introduction and Summary
We broadly support the new draft Public Transport Action Plan and the central aim to increase modal share of public transport. Good environments for walking (and wheeling) are absolutely fundamental to successful public transport systems because (as acknowledged in this draft Plan) virtually every public transport journey (certainly for bus) begins (and ends) with a pedestrian phase.
However, as with other City Mobility plans (such as for Active Travel, Parking and Road Safety), we think that many of the proposed actions are too slow, too vague – and possibly too numerous. The proposals – and especially the envisaged timescales – cannot possibly deliver the scale of change needed to achieve the 2030 target of a reduction of car travel by 30%.
Delivery of essentially sound plans has been problematic for the Council for at least a decade and we suggest that the 40 “actions” should be reduced to the most important ones so that budgets, staff time and energy are directed to the most effective measures. Accordingly, we suggest that several ‘actions’ could be omitted: around ‘Behaviour change’ (PC1), MaaS (PT12), ‘Data Driven Innovation’ (PT13) and City Centre Transformation (PV 1 and 2) for example. We would favour a tighter focus on tangible service improvements to bus priority and public realm infrastructure including bus stops.
Safety and Accessibility
We welcome the intent to improve access to bus and tram stops (PT1), but the action should be more ambitious, in line with the EASI (Edinburgh Accessible Streets Initiative) outlined in the draft ATAP. The focus on improved lighting is welcome, but other aspects of the quality and accessibility of pedestrian routes to stops need to be included too. Previous versions of the ATAP included targets (not delivered) to improve at least 20 routes a year to public transport stops and we would like to see a similar target maintained.
We strongly support the proposed measures to give buses more priority, particularly through PG3, PG4 and PG6. We want to see early implementation of the 7-7-7 model of enhanced bus lanes (bus lanes operating seven days a week, from 7.00am to 7.00pm). It should be noted that bus lanes also give significant improved protection to cyclists from other traffic. We would like to see the Plan say more about enforcement of bus lanes (and protection of bus stops from parking). We welcome the PG4 intent to give buses priority at signals and suggest that this should also consider enhanced pedestrian priority ‘ABC’ measures outlined in the ATAP.
We welcome the various references to the Bus Service Improvement Partnership and the Council’s intention to access the Scottish Government’s £500 million fund to promote bus use. However, we would like to see a clear explanation of what the Council’s plan is for this fund (or a date when it will be produced).
On the other hand, we do NOT support the notion of seeking to stop buses crossing the city (“to not through”, referred to on page 32); and we suggest that the action referring to ‘bus stop realignment’ (PG5) should be deleted. Bus stops which are unnecessarily close together can be removed but a wholesale programme to review the spacing of bus stops is unwarranted and would be a waste of valuable staff resource.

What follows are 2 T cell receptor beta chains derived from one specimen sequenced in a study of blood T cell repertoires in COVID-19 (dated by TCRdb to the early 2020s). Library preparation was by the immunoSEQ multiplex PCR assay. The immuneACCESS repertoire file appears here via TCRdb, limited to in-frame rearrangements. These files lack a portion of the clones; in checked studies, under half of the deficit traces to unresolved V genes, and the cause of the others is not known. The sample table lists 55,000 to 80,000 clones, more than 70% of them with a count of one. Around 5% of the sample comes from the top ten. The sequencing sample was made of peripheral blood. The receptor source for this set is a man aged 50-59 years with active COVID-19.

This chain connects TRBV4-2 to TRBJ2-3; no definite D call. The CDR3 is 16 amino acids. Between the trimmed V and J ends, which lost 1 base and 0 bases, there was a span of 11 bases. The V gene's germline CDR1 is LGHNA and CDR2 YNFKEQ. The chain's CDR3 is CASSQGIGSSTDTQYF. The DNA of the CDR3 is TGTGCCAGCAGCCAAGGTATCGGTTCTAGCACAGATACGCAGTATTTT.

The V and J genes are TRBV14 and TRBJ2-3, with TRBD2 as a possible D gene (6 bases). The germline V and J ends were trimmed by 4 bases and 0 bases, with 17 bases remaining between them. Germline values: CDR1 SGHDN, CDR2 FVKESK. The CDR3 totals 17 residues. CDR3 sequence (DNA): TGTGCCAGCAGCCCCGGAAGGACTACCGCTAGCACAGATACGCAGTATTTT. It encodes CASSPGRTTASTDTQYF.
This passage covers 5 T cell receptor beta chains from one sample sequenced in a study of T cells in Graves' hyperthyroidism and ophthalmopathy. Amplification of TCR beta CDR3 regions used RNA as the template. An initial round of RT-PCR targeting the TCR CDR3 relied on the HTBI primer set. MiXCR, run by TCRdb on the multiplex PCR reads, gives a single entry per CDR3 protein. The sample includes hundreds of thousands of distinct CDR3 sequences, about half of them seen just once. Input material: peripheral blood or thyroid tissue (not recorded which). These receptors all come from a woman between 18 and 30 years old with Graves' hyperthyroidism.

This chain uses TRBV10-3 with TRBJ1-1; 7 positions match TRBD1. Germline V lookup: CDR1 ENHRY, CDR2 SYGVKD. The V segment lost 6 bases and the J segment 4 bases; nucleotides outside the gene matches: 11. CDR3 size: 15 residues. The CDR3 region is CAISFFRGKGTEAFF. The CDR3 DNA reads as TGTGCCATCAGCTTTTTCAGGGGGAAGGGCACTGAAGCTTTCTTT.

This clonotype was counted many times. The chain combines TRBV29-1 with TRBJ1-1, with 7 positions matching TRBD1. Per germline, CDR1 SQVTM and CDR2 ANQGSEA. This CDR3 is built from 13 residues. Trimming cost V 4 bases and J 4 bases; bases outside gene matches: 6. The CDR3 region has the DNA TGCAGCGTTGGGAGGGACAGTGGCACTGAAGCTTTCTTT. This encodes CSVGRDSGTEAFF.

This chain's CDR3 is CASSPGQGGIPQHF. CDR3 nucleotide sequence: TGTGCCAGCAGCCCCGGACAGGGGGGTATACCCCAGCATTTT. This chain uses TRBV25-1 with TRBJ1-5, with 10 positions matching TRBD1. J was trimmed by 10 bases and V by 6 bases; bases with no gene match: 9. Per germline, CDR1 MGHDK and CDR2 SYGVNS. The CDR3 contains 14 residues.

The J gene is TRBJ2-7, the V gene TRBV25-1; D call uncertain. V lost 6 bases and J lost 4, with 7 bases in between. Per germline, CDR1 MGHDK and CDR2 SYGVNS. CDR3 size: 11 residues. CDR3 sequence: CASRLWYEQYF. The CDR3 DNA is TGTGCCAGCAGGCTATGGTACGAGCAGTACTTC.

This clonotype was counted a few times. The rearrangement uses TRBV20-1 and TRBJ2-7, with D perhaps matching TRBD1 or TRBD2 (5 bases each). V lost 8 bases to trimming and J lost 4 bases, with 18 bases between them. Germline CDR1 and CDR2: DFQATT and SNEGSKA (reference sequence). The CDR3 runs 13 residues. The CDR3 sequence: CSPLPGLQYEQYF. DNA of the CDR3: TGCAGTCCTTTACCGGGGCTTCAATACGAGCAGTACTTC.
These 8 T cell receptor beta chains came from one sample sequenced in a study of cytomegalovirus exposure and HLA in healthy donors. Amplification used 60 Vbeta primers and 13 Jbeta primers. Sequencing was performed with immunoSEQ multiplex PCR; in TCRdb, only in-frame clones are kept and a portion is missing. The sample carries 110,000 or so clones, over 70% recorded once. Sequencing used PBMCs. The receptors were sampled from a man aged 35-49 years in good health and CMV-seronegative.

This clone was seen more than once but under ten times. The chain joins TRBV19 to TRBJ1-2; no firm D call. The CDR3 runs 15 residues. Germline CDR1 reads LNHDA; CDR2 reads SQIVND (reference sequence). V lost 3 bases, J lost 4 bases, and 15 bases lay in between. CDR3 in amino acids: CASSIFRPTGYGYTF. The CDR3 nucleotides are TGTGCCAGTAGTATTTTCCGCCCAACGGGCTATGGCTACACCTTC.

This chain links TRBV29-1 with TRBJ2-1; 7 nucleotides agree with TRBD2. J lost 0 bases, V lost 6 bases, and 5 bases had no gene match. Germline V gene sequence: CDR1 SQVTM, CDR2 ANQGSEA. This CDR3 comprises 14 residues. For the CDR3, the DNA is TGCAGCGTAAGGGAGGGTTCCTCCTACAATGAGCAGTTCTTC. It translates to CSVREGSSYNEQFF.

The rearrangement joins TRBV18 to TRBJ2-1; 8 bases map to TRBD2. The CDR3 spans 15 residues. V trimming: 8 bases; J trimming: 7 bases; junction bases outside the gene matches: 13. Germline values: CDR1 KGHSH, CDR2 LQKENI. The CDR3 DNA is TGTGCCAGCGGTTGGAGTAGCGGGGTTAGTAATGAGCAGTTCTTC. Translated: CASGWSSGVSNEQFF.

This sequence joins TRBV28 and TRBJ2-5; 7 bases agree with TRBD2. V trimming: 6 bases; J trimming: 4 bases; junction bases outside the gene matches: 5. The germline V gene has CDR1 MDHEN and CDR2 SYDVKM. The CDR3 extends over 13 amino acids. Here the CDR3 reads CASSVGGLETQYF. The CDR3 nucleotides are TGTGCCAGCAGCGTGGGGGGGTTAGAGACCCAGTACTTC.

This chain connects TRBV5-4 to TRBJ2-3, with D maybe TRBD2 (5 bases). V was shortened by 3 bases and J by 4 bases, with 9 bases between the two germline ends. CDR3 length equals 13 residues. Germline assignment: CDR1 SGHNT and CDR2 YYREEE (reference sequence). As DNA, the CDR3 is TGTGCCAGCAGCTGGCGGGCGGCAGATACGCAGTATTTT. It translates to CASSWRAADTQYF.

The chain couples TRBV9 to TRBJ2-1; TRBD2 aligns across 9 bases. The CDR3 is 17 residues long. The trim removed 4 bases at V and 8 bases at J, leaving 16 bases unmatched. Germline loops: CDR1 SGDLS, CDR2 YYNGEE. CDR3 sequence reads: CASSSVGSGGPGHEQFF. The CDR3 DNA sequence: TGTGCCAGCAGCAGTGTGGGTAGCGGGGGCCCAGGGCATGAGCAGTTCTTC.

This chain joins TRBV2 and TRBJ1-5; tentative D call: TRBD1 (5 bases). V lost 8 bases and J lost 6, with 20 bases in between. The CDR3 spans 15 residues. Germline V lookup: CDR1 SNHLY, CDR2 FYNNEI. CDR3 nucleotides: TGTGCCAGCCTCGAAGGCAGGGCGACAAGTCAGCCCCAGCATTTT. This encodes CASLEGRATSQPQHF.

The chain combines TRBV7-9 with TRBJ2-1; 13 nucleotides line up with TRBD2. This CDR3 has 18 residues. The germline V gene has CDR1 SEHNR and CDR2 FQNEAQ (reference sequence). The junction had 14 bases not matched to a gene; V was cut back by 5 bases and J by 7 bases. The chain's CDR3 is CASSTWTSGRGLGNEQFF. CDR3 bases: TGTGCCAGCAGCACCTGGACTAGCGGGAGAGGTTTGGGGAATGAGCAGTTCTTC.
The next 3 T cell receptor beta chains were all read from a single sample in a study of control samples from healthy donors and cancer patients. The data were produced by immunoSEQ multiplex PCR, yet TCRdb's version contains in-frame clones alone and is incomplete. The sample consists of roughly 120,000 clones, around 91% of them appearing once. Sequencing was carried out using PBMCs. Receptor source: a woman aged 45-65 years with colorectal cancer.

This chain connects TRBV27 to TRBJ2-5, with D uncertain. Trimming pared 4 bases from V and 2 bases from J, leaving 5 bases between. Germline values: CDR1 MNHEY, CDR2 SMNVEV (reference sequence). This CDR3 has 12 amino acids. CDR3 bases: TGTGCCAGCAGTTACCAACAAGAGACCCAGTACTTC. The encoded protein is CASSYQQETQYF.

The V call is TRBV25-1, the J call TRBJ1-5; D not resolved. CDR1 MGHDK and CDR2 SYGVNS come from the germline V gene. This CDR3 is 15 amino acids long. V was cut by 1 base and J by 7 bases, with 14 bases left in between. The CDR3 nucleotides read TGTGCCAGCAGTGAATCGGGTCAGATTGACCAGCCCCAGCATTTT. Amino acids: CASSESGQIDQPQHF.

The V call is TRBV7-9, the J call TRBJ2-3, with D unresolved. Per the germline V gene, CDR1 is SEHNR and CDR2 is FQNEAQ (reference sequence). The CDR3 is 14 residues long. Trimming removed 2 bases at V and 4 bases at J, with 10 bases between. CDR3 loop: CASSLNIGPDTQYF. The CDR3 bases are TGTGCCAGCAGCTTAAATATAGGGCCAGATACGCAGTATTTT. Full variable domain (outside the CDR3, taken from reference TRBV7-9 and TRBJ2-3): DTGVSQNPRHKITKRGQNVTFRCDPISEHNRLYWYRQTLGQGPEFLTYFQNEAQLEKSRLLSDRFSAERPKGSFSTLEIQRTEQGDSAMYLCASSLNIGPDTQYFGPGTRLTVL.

The plan does not give enough priority to the need to improve bus stops. PT7 focuses solely on ‘continuing bus shelter replacement’ which is inadequate. We need to improve the standard of bus shelters and seats. Crucially, build-outs (sometimes termed ‘boarders’) are needed at many bus stops. These ensure that passengers can have level boarding onto the bus, act as a strong deterrent to stopping/parking at bus stops and provide more space on the pavement for pedestrians to pass. The lack of such a programme is a serious omission in the plan at present.
The Plan (like the ATAP) is silent on the conflict with pedestrians which can be introduced at bus stops by cycle infrastructure. ‘Floating bus stops’ undermine the confidence of some bus users, especially blind people, to the extent that some people will avoid using them altogether. Their value in terms of providing priority and safety to cyclists needs to be balanced against the risk to pedestrians/bus users. We consider that the best way to manage these conflicts is to use floating bus stops sparingly: only where the case for cyclist safety is especially compelling. This may mean, for example that they should not be used in low-speed or low traffic streets (certainly, for example, where bus gates significantly reduce general traffic).
Living Streets Edinburgh has been a strong supporter of the tram for many years. However, with the welcome completion of the Newhaven extension, it would be prudent to pause and consider whether future major developments should take the form of tram or ‘Bus Rapid Transport’ (BRT). The cost, disruption and amount of public space taken up by the trams (which are poorly integrated with bus stops) are significant downsides. We note an inconsistency in the draft Plan which should be clarified: in the text, the section on Mass Rapid Transit (PR6) refers to a “mass rapid transit solution” which could be tram or BRT. However in Appendix A, PR6 refers only to tram.
Living Streets Edinburgh Group